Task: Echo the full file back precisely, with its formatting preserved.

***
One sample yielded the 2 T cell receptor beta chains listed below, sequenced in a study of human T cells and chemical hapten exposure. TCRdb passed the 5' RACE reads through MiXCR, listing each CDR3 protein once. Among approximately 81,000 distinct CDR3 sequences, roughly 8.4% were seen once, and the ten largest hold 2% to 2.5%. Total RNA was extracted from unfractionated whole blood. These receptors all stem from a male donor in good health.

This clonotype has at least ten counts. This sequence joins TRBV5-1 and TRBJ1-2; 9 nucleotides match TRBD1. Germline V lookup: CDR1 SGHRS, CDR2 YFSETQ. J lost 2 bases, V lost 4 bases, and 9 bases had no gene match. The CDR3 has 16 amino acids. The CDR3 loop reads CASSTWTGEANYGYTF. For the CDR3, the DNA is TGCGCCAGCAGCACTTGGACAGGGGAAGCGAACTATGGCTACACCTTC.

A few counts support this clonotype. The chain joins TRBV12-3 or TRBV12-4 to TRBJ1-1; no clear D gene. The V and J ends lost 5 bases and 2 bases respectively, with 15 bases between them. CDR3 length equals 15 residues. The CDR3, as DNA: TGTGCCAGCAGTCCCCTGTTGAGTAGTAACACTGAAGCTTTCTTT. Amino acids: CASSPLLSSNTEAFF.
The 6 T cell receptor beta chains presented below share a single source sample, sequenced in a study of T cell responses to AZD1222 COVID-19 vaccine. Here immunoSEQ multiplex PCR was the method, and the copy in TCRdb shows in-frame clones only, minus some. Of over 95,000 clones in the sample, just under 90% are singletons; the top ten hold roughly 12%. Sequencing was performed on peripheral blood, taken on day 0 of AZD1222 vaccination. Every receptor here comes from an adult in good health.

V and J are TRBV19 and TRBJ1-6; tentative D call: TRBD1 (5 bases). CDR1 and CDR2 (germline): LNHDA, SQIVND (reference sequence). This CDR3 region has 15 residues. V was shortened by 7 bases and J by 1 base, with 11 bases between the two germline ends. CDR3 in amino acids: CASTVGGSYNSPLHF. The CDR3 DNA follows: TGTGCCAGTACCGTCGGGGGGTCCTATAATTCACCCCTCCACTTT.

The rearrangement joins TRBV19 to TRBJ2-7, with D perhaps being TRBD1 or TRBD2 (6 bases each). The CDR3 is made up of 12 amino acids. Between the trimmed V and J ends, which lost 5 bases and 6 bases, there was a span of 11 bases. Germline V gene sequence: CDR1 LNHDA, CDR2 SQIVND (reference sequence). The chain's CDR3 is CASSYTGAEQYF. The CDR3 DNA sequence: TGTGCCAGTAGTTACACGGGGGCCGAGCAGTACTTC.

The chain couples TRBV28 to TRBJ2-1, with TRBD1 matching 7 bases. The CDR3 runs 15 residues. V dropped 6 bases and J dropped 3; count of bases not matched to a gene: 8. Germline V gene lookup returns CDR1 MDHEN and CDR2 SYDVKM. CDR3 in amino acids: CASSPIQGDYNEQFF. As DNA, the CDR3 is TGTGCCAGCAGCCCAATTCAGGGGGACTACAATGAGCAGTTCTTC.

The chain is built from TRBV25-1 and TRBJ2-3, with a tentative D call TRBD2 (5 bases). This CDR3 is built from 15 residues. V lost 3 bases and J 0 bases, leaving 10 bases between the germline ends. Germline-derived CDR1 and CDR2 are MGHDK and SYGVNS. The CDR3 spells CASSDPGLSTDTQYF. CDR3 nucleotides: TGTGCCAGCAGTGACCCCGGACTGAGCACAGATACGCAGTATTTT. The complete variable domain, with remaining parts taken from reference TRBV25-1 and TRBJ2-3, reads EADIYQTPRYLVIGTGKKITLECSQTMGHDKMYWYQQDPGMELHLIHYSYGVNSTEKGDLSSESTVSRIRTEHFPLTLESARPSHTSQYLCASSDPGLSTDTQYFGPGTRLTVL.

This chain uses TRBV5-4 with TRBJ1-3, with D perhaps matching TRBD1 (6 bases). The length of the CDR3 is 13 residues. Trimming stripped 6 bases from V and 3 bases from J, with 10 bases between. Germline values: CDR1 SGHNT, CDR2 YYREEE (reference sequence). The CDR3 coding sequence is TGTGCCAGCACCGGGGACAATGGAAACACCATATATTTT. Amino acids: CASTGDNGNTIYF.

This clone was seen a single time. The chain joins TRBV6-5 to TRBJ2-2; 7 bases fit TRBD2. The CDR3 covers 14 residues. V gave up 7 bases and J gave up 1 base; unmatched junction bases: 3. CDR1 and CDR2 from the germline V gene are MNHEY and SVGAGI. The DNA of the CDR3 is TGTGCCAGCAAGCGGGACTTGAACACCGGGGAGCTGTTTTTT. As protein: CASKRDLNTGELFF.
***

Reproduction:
One sample yielded the 2 T cell receptor beta chains listed below, sequenced in a study of human T cells and chemical hapten exposure. TCRdb passed the 5' RACE reads through MiXCR, listing each CDR3 protein once. Among approximately 81,000 distinct CDR3 sequences, roughly 8.4% were seen once, and the ten largest hold 2% to 2.5%. Total RNA was extracted from unfractionated whole blood. These receptors all stem from a male donor in good health.

This clonotype has at least ten counts. This sequence joins TRBV5-1 and TRBJ1-2; 9 nucleotides match TRBD1. Germline V lookup: CDR1 SGHRS, CDR2 YFSETQ. J lost 2 bases, V lost 4 bases, and 9 bases had no gene match. The CDR3 has 16 amino acids. The CDR3 loop reads CASSTWTGEANYGYTF. For the CDR3, the DNA is TGCGCCAGCAGCACTTGGACAGGGGAAGCGAACTATGGCTACACCTTC.

A few counts support this clonotype. The chain joins TRBV12-3 or TRBV12-4 to TRBJ1-1; no clear D gene. The V and J ends lost 5 bases and 2 bases respectively, with 15 bases between them. CDR3 length equals 15 residues. The CDR3, as DNA: TGTGCCAGCAGTCCCCTGTTGAGTAGTAACACTGAAGCTTTCTTT. Amino acids: CASSPLLSSNTEAFF.
The 6 T cell receptor beta chains presented below share a single source sample, sequenced in a study of T cell responses to AZD1222 COVID-19 vaccine. Here immunoSEQ multiplex PCR was the method, and the copy in TCRdb shows in-frame clones only, minus some. Of over 95,000 clones in the sample, just under 90% are singletons; the top ten hold roughly 12%. Sequencing was performed on peripheral blood, taken on day 0 of AZD1222 vaccination. Every receptor here comes from an adult in good health.

V and J are TRBV19 and TRBJ1-6; tentative D call: TRBD1 (5 bases). CDR1 and CDR2 (germline): LNHDA, SQIVND (reference sequence). This CDR3 region has 15 residues. V was shortened by 7 bases and J by 1 base, with 11 bases between the two germline ends. CDR3 in amino acids: CASTVGGSYNSPLHF. The CDR3 DNA follows: TGTGCCAGTACCGTCGGGGGGTCCTATAATTCACCCCTCCACTTT.

The rearrangement joins TRBV19 to TRBJ2-7, with D perhaps being TRBD1 or TRBD2 (6 bases each). The CDR3 is made up of 12 amino acids. Between the trimmed V and J ends, which lost 5 bases and 6 bases, there was a span of 11 bases. Germline V gene sequence: CDR1 LNHDA, CDR2 SQIVND (reference sequence). The chain's CDR3 is CASSYTGAEQYF. The CDR3 DNA sequence: TGTGCCAGTAGTTACACGGGGGCCGAGCAGTACTTC.

The chain couples TRBV28 to TRBJ2-1, with TRBD1 matching 7 bases. The CDR3 runs 15 residues. V dropped 6 bases and J dropped 3; count of bases not matched to a gene: 8. Germline V gene lookup returns CDR1 MDHEN and CDR2 SYDVKM. CDR3 in amino acids: CASSPIQGDYNEQFF. As DNA, the CDR3 is TGTGCCAGCAGCCCAATTCAGGGGGACTACAATGAGCAGTTCTTC.

The chain is built from TRBV25-1 and TRBJ2-3, with a tentative D call TRBD2 (5 bases). This CDR3 is built from 15 residues. V lost 3 bases and J 0 bases, leaving 10 bases between the germline ends. Germline-derived CDR1 and CDR2 are MGHDK and SYGVNS. The CDR3 spells CASSDPGLSTDTQYF. CDR3 nucleotides: TGTGCCAGCAGTGACCCCGGACTGAGCACAGATACGCAGTATTTT. The complete variable domain, with remaining parts taken from reference TRBV25-1 and TRBJ2-3, reads EADIYQTPRYLVIGTGKKITLECSQTMGHDKMYWYQQDPGMELHLIHYSYGVNSTEKGDLSSESTVSRIRTEHFPLTLESARPSHTSQYLCASSDPGLSTDTQYFGPGTRLTVL.

This chain uses TRBV5-4 with TRBJ1-3, with D perhaps matching TRBD1 (6 bases). The length of the CDR3 is 13 residues. Trimming stripped 6 bases from V and 3 bases from J, with 10 bases between. Germline values: CDR1 SGHNT, CDR2 YYREEE (reference sequence). The CDR3 coding sequence is TGTGCCAGCACCGGGGACAATGGAAACACCATATATTTT. Amino acids: CASTGDNGNTIYF.

This clone was seen a single time. The chain joins TRBV6-5 to TRBJ2-2; 7 bases fit TRBD2. The CDR3 covers 14 residues. V gave up 7 bases and J gave up 1 base; unmatched junction bases: 3. CDR1 and CDR2 from the germline V gene are MNHEY and SVGAGI. The DNA of the CDR3 is TGTGCCAGCAAGCGGGACTTGAACACCGGGGAGCTGTTTTTT. As protein: CASKRDLNTGELFF.